The Foundations of
Egypt is regarded by many Christians, regardless of
denomination, as the home of Christian monasticism, and it is
very easy to see why. The sheer number of Christian monasteries
scattered about the East is astounding, from the 300 that were
in Constantinople alone to the isolated Saint Catherine's at
Mount Sinai. Yet it was Egypt that was seen as the heart of the
Christian monasticism emerged as a genuine movement during the
early fourth century, but the spirit of monasticism was already
present in Christianity with its ideas of asceticism and
moderation. For the Christian East, the monk was by definition a
solitary role, and there have been more Christian hermits in
this area than in any other in the world.
It is Saint Anthony of Egypt who is credited with the founding
of monasticism, along with his fellow countryman Saint Pachomius.
Yet even they were only expanding on an idea that had already
existed. Yet Anthony still deserves the praise due to him, for
his true innovation was to move the monastic community away from
the distractions of society and the city and into the
wilderness, which he did, founding his first hermitage in AD
Unlike monasteries in the West, the monasteries of Egypt and the
surrounding area had no centralized orders, rather, each one was
an autonomous unit. Many of the early monasteries in the East
were founded and maintained by the rulers and nobility, others
by groups of the citizenry wishing to have prayers said for
themselves and their families. The size of the monasteries also
varied greatly. Some were highly organized enterprises, owning
large amounts of land and commercial interests, while others
were hermitages of only three or four members. After Saint
Anthony, there were two basic types of monasticism in Egypt, and
later on, the world. There was the eremetical, or hermit, style
and the cenobitic, monasteries in which the residents led a
These Egyptian ascetics each lived very similar lives to the
others of their type. They took vows of chastity and poverty,
and if part of a monastic community, obedience to the abbot.
They practiced long and frequent fasts, some abstained from
alcohol and meat, and they supported themselves by doing
services for the lay people nearby, such as helping with labor
or the selling of some small handicrafts. The largest
monasteries were often self-sufficient, owning farms and herds,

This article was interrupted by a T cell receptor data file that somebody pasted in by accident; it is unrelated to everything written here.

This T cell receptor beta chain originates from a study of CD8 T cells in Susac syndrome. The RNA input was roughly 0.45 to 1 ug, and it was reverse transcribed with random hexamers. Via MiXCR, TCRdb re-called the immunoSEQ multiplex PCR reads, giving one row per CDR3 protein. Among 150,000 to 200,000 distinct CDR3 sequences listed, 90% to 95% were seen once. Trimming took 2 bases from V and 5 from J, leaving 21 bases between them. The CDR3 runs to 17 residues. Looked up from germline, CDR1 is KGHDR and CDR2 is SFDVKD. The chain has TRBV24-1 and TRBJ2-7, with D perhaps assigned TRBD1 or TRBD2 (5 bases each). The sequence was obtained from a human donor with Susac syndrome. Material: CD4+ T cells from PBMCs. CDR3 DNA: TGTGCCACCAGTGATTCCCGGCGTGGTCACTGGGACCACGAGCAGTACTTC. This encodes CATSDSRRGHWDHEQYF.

as well as making everything they needed, from the clothes they
wore to the bread that was on their table. If they did make any
money for anything they did, they kept only what they needed to
subsist and gave the rest to the poor. While crowds of the poor
often joined monasteries (vows of poverty being nothing new to
them, and at least they would have food, clothing, and shelter),
later on many of the upper class joined as Christianity spread
across class and caste. Quite a number of the latter were
educated and were employed by the Church in various intellectual
occupations such as catechists, clerks and doctors. From the
very beginning, the early Christian Church had a place and a
task for everyone.
Monastery and Mount Sinai
Venerated by Christians, Jews and Muslims as the site of the
God’s revelation of the Ten Commandments, Mount Sinai, 5012 feet
high above sea level , overlooks the valley where Moses have
heard the Lord speaking from a burning bush.
The bush is now enshrined in St Catherine’s Monastery, nestling
in a valley at the foot of the Mount, surrounded by high walls
and lush gardens.
The visitors are keen on climbing the mountain to watch sunrise.
The Monastery of St Catherine is a Greek Orthodox foundation.
Its origins date back to 337 AD, when the Byzantine Empress
Helena ordered the construction of a chapel around the putative
Burning Bush, already a focus for hermits and pilgrimages.
The monastery was named after St Catherine “the daughter of
Kistery” who has tortured to death by her father for she
succeeded in converting 50 of his followers to Christianity in
We enter through a small gate in the northern wall near Kleber's
Tower (named after Napoleonic general who ordered its
reconstruction) rather than the main portal facing west, which
has a funnel for pouring boiling oil onto attackers. Built of
granite, 10-15m high and 2-3m thick, St Catherine's walls are
essentially unchanged since Stephanos Ailisios designed them in
the sixth century.
Emerging from the passage, a right turn takes us past Moses's
Well, where the then-fugitive from Egypt met Zipporah, one of
Jethro's seven daughters, whom he married at the age of forty.
Walking the other way and around the corner, you will see a
thorny evergreen bush outgrowing an enclosure. This is the
transplanted descendant of the Burning Bush Whence God Spoke to
Moses: "Come now therefore, and I will send thee unto Pharaoh,
that thou mayest bring forth my people the children of Israel
out of Egypt" (Exodus 3:10) . Sceptics may be swayed by the news
that it's the only bush of its kind in the entire peninsula, and
that all attempts to grow cuttings from it elsewhere have
failed. The Bush was moved to its present site when Helena's
chapel was built over its roots, behind the apse of the Church
of St Catherine.
A granite basilica, St Catherine's Church was erected by
Justinian between 542 and 551; the walls and pillars –
representing the months of the year and hung with icons of the
saints venerated during each one – have ornately carved
capitals, loaded with symbolism. At the far end, a lavishly
carved and gilded iconostasis rises towards a superb mosaic
depicting Jesus flanked by Moses and Elijah, with Peter, John
and James kneeling below – unfortunately it's roped off and hard
to see behind the ornate chandeliers and censers suspended from
the coffered, eighteenth – century ceiling. Behind the
iconostasis is the Chapel of the Burning Bush, only viewable by
special dispensation. The narthex displays a selection of the
monastery's vast collection of icons, running the gamut of